Arab League observers in Syria, depleted by a pullout of their Gulf Arab colleagues, resumed work on Thursday for the first time in a week during which a bloody struggle between President Bashar al-Assad and his opponents has raged on.
Security forces deployed across the Damascus suburb of Douma on Thursday, the Syrian Observatory for Human Rights said. Douma, a protest hotbed that has recently seen a rise in rebel activity, was rocked by loud explosions overnight, according to activists living there.
The British-based Observatory said army operations under way in parts of the countryside around the capital had led to fighting on Wednesday night but said there were no signs of clashes in Douma on Thursday since security forces deployed.
The Arab League, while extending the monitoring mission for another month, called on Sunday for Assad to step down as part of a transition plan for which it is seeking U.N. support.
France and Britain have joined efforts at the United Nations to end Assad's 11-year rule, but Russian Foreign Minister Sergei Lavrov said his country remained opposed to sanctions on Syria and reiterated its opposition to military intervention.
The U.N. Security Council must support the Arab League's courageous decisions which are trying to end the repression and violence in Syria and find a solution to the political crisis, French Foreign Ministry spokesman Bernard Valero said.
The Security Council could vote as early as next week on a Western-Arab draft resolution, council diplomats said.
A group of Arab monitors planned to visit the troubled Damascus suburb of Irbin, one of them said. It would be their first outing since Friday. The mission had put its activities on hold until Arab foreign ministers met to decide its future.
Gulf Arab states have since withdrawn their 55 observers from the 165-strong team, saying they were sure the bloodshed and killing of innocents would continue. Arab League officials said they would be replaced and work would go on.
An Algerian observer in the team heading to Irbin said he was nervous because some opposition groups had said they would not cooperate with the mission. We don't know what to expect, he told Reuters, declining to be named.
Another monitor said he was confused about the purpose of prolonging the mission for another four weeks. The report has been written and the (Arab League) decisions have been taken, so another month to do what? We are not sure, he said.
RED CRESCENT OFFICIAL KILLED
Syrian opposition groups have accused the observer mission, which deployed on December 26, of giving Assad diplomatic cover to pursue a crackdown on protesters and rebels in which more than 5,000 people have been killed since March, by a U.N. tally.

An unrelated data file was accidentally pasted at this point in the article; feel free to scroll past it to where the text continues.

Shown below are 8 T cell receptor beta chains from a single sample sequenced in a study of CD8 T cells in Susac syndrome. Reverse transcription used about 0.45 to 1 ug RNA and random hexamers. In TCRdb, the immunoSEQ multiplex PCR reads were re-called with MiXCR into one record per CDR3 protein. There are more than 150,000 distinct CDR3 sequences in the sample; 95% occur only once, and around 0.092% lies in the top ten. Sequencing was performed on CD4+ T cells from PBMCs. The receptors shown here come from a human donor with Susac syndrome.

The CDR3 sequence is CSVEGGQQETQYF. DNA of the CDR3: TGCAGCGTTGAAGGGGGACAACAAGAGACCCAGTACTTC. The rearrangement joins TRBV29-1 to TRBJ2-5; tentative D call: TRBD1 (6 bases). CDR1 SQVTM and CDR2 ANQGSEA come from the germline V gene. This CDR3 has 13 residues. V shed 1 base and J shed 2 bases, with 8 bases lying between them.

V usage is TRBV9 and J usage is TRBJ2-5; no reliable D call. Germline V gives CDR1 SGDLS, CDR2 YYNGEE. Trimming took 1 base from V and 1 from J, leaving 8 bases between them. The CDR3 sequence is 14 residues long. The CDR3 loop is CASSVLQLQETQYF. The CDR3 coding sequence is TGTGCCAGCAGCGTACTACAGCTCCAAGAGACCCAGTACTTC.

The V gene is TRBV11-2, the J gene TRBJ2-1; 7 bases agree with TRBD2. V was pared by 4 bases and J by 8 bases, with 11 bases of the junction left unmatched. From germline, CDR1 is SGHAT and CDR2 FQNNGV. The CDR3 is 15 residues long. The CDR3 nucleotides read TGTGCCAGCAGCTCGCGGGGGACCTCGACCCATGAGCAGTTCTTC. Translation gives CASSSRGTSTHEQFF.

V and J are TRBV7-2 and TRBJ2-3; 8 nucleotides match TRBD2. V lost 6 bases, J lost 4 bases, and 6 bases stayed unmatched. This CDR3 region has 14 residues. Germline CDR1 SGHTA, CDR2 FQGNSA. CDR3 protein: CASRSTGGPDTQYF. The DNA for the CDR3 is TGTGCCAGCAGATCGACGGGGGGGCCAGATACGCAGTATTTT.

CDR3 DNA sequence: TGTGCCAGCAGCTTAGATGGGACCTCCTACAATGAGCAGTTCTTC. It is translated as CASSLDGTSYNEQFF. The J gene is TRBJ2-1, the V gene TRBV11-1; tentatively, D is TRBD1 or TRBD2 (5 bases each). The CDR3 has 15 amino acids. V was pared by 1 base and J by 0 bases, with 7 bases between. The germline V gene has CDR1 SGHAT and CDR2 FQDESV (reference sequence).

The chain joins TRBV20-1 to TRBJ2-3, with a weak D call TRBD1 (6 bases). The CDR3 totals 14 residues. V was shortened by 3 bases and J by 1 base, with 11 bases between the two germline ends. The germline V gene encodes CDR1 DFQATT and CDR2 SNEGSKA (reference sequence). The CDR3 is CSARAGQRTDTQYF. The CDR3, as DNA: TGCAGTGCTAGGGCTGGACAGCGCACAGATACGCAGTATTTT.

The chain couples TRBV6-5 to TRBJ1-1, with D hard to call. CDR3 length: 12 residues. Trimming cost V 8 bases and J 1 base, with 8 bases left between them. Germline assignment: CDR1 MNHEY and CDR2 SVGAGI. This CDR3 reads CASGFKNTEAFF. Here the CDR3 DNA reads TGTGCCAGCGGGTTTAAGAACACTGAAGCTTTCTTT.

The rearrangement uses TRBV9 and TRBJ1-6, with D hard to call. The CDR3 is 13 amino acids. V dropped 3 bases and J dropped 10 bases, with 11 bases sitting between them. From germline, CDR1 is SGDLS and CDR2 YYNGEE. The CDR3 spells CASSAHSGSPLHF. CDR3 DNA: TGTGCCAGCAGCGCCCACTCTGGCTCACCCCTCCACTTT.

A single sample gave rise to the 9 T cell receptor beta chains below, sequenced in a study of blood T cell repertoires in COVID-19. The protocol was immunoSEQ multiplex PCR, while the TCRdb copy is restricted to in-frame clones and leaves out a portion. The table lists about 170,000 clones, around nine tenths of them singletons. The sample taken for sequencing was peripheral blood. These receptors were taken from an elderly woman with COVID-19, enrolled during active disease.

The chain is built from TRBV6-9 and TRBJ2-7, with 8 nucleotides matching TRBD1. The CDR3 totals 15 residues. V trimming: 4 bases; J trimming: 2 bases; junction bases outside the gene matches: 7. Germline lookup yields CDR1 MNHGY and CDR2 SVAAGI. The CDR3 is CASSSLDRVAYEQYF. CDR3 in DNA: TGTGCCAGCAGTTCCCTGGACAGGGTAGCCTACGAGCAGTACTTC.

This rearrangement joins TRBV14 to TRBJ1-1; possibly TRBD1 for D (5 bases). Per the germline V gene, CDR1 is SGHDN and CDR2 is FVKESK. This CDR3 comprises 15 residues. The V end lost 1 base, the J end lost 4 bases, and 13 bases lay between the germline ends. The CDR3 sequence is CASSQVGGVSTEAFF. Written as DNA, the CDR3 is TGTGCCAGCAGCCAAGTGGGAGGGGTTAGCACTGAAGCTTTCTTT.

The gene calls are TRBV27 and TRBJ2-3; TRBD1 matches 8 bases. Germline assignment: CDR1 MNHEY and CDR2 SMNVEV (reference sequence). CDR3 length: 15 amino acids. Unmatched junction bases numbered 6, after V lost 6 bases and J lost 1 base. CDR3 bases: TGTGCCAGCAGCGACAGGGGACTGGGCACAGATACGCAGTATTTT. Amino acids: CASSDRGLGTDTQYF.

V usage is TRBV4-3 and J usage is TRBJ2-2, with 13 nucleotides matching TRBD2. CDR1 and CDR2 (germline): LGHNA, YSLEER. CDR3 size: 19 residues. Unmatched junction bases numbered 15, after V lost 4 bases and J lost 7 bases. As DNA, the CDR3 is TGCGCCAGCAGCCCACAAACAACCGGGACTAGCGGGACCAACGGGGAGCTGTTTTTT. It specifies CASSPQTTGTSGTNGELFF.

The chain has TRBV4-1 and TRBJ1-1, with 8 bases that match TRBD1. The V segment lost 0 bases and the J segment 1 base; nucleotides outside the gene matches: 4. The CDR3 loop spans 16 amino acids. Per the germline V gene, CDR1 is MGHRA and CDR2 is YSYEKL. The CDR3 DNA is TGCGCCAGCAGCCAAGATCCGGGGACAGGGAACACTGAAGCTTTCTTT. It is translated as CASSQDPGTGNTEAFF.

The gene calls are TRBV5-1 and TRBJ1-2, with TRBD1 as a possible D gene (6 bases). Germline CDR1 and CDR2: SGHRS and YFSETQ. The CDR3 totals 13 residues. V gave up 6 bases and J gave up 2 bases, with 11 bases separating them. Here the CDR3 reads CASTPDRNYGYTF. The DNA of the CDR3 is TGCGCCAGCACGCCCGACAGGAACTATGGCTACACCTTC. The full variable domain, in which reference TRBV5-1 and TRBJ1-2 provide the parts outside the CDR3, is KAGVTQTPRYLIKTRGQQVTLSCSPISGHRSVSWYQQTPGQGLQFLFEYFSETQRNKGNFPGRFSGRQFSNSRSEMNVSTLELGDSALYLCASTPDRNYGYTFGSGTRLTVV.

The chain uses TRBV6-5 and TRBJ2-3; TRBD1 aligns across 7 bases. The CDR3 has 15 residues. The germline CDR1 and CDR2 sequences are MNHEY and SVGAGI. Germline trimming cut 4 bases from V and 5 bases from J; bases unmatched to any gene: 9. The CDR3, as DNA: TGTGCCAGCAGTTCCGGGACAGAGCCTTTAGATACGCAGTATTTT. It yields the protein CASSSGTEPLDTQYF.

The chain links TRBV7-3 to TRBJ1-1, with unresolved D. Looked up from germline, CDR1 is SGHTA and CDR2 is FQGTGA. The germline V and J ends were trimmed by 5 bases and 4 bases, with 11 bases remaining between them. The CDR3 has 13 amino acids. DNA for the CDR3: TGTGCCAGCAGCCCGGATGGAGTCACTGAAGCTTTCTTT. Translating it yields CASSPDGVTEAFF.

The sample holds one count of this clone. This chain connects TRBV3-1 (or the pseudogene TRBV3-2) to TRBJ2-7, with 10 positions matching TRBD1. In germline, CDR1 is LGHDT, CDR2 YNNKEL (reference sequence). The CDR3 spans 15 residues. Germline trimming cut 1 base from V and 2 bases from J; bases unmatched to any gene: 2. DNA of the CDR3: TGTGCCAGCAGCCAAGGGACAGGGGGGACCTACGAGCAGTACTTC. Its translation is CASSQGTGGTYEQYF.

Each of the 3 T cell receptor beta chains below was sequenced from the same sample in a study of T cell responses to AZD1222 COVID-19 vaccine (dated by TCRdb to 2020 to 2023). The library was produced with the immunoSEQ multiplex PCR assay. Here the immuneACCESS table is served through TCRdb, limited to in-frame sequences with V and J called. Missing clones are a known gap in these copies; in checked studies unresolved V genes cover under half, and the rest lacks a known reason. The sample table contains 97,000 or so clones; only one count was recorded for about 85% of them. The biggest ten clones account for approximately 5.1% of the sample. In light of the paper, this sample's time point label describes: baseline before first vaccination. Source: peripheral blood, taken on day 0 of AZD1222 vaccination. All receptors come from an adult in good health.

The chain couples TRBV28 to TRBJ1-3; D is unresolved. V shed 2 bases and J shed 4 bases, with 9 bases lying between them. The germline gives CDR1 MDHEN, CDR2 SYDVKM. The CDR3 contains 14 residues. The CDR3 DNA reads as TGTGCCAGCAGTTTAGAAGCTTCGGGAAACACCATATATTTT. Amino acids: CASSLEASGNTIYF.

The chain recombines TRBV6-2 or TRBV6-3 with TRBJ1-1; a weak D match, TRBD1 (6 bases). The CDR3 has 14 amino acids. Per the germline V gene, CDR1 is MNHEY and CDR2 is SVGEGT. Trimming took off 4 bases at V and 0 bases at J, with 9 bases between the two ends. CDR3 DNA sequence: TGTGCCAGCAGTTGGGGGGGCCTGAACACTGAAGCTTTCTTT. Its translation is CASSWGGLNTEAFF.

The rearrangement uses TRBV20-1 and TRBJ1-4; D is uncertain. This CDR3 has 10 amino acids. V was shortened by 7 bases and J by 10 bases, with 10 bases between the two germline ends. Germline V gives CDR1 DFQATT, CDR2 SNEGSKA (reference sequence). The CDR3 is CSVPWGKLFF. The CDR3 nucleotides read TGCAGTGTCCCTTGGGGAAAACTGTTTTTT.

The head of the Syrian Arab Red Crescent in the northern town of Idlib was shot dead on Wednesday, the International Committee of the Red Cross (ICRC) said, in an attack which Damascus blamed on terrorists.
State news agency SANA also said a priest was killed by terrorists while helping a wounded person in the city of Hama.
The opposition Local Coordinating Committees activist group said a total of 27 people had been killed, including six fighters in the rebel Free Syrian Army.
The British-based Syrian Observatory for Human Rights put the death toll at 13 civilians and six army deserters.
The state news agency SANA said 14 members of the security forces were buried on Wednesday, describing them as martyrs killed by armed terrorist groups across the country. It also said five security men had been killed when a police station was attacked in the town of Apamea in the central province of Hama.
Syrian authorities say insurgents have killed 2,000 soldiers and police since the anti-Assad revolt erupted in March.
Despite the mounting death toll, an ICRC official said the Syria unrest did not meet the group's definition of civil war.
The threshold has not yet been passed to speak of an armed conflict, Beatrice Megevand-Roggo, head of ICRC operations for the Near and Middle East, told Reuters in Geneva.
The ICRC's legal criteria for civil war include an opposition that clearly controls territory and has a military structure with a clear chain of command.
The revolt in Syria was inspired by other uprisings that have toppled three autocratic Arab leaders over the past year and the bloodshed has battered Assad's standing in the world.
The Arab League has suspended Syria and called for Assad to hand over to his deputy, pending the formation of an unity government, constitutional and security reform, and elections.
(Additional reporting by Mariam Karouny in Damascus, Erika Solomon in Beirut and Stephanie Nebehay in Geneva; Writing by Alistair Lyon; Editing by Mark Heinrich)